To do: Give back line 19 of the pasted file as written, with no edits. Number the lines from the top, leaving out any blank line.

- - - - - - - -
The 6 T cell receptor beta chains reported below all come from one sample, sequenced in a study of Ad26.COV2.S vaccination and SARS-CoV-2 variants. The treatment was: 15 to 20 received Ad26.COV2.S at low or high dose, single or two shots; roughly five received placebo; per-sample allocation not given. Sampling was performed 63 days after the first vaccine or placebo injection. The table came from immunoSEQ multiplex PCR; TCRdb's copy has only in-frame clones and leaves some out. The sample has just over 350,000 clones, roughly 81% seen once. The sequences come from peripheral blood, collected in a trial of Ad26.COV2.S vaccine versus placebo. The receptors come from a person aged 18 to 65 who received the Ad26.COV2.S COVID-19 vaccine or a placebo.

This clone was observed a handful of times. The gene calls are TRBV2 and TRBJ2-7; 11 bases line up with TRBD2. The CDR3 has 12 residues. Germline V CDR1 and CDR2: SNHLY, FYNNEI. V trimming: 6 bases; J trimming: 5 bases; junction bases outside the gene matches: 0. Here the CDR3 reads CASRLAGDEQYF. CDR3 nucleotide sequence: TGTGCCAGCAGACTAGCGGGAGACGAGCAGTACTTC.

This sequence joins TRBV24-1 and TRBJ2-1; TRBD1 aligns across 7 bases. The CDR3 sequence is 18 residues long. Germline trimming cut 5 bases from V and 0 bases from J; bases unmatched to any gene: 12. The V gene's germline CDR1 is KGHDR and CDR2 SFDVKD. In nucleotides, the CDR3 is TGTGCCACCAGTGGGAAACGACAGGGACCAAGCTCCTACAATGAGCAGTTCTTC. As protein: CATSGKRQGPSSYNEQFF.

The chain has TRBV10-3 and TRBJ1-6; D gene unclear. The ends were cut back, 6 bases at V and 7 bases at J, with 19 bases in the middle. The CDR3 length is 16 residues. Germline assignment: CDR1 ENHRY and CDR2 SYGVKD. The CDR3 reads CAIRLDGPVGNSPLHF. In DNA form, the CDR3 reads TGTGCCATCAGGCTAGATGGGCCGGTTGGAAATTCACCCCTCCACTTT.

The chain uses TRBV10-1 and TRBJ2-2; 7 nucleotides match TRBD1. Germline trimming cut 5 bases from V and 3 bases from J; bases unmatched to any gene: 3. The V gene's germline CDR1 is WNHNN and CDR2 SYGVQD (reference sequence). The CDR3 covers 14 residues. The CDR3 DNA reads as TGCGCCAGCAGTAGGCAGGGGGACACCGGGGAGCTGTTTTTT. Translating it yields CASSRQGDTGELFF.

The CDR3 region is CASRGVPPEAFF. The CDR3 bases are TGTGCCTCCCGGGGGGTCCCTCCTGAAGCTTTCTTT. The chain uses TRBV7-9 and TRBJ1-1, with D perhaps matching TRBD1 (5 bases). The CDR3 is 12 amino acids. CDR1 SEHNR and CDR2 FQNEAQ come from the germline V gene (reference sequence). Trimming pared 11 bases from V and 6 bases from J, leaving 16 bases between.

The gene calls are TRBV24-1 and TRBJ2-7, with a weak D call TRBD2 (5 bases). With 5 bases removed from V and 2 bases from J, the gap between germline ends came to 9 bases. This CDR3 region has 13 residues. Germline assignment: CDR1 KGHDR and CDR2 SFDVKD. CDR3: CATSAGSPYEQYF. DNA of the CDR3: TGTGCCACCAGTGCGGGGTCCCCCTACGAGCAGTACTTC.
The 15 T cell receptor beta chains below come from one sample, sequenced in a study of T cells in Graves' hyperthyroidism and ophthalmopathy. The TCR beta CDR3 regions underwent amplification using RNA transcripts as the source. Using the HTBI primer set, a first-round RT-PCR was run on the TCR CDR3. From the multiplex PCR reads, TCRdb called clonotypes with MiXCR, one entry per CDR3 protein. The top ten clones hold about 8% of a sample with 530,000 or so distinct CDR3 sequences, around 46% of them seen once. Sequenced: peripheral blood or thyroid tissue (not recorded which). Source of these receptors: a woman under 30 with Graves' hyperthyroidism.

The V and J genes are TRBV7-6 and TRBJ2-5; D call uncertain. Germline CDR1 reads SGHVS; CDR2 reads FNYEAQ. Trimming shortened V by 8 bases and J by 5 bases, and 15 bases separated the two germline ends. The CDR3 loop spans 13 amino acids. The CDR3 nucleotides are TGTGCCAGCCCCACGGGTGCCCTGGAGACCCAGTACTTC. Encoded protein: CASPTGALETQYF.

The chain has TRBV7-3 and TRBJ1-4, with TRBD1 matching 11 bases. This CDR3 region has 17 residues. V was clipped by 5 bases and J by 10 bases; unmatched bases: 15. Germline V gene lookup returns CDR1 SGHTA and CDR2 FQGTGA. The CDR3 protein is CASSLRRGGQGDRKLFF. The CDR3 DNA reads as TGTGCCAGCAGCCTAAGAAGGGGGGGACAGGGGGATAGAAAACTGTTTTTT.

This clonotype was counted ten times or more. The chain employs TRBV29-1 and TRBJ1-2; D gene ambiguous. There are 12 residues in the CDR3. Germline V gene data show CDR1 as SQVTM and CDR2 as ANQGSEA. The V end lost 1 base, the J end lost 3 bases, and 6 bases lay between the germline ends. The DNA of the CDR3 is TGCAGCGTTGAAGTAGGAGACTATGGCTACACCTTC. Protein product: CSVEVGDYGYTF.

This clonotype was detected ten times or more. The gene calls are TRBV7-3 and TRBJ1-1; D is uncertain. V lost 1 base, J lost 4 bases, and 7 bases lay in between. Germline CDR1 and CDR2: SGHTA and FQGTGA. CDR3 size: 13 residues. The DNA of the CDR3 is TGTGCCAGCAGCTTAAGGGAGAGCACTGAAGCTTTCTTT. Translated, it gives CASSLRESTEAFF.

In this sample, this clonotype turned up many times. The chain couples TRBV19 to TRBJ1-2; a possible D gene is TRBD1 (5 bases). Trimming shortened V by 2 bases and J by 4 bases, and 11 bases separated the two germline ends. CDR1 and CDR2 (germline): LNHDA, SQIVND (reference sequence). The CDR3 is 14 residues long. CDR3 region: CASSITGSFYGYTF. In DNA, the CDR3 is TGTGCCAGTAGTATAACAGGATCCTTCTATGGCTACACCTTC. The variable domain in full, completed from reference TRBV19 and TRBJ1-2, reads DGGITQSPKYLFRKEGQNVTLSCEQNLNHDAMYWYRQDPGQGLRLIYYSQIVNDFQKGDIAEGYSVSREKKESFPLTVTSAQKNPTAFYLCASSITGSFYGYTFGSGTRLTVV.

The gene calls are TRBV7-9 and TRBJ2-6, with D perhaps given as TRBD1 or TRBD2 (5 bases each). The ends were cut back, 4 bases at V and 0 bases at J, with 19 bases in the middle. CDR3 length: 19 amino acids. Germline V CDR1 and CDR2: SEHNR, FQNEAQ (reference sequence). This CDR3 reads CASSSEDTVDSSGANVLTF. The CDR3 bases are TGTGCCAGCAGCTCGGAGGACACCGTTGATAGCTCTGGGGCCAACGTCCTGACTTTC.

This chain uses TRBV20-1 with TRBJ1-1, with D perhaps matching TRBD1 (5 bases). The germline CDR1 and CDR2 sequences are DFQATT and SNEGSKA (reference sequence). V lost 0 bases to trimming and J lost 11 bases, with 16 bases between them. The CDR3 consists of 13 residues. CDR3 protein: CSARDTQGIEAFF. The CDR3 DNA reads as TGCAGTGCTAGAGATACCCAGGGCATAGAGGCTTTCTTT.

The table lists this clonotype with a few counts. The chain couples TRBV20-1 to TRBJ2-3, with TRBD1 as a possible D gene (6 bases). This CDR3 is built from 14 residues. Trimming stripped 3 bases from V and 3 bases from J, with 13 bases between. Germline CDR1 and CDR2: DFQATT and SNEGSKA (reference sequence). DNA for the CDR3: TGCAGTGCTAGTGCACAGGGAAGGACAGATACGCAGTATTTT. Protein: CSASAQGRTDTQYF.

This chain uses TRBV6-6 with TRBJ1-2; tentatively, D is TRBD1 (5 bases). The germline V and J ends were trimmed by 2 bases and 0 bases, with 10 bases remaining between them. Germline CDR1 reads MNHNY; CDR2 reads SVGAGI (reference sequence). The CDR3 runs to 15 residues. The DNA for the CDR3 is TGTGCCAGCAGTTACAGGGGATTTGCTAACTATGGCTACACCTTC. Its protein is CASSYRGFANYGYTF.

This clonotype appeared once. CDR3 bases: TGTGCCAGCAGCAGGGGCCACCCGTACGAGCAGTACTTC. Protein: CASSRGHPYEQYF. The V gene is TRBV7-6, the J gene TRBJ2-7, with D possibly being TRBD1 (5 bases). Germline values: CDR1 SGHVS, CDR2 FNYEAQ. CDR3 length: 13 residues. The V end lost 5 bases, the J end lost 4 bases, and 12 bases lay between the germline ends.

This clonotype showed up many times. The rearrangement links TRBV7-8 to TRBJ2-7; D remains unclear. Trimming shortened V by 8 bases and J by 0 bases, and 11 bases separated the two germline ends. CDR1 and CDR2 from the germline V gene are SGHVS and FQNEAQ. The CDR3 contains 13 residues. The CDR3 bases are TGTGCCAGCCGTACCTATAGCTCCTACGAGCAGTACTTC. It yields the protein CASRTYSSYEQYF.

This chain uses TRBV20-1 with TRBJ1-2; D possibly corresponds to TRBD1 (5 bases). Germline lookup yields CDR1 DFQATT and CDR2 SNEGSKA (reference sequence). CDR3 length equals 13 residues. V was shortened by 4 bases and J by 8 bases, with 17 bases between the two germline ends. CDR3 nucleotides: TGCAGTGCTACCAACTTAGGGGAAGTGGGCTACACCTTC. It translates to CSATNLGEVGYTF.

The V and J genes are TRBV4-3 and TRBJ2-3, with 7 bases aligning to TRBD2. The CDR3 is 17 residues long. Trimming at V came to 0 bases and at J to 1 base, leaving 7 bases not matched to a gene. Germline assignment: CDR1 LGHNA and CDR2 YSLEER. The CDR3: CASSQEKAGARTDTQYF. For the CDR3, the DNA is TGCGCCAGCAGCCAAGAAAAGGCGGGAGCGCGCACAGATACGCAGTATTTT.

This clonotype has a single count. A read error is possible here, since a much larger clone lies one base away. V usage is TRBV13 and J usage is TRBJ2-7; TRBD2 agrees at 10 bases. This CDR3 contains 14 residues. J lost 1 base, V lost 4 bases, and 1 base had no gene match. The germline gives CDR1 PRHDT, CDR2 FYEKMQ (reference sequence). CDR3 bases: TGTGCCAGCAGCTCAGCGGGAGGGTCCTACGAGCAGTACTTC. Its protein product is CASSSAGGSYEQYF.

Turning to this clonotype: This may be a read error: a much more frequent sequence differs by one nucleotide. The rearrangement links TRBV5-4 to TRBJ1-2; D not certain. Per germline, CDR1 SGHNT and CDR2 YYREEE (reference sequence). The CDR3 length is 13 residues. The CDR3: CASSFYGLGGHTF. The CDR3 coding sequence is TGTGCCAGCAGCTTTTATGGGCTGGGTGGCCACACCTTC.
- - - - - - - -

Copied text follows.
This clonotype showed up many times. The rearrangement links TRBV7-8 to TRBJ2-7; D remains unclear. Trimming shortened V by 8 bases and J by 0 bases, and 11 bases separated the two germline ends. CDR1 and CDR2 from the germline V gene are SGHVS and FQNEAQ. The CDR3 contains 13 residues. The CDR3 bases are TGTGCCAGCCGTACCTATAGCTCCTACGAGCAGTACTTC. It yields the protein CASRTYSSYEQYF.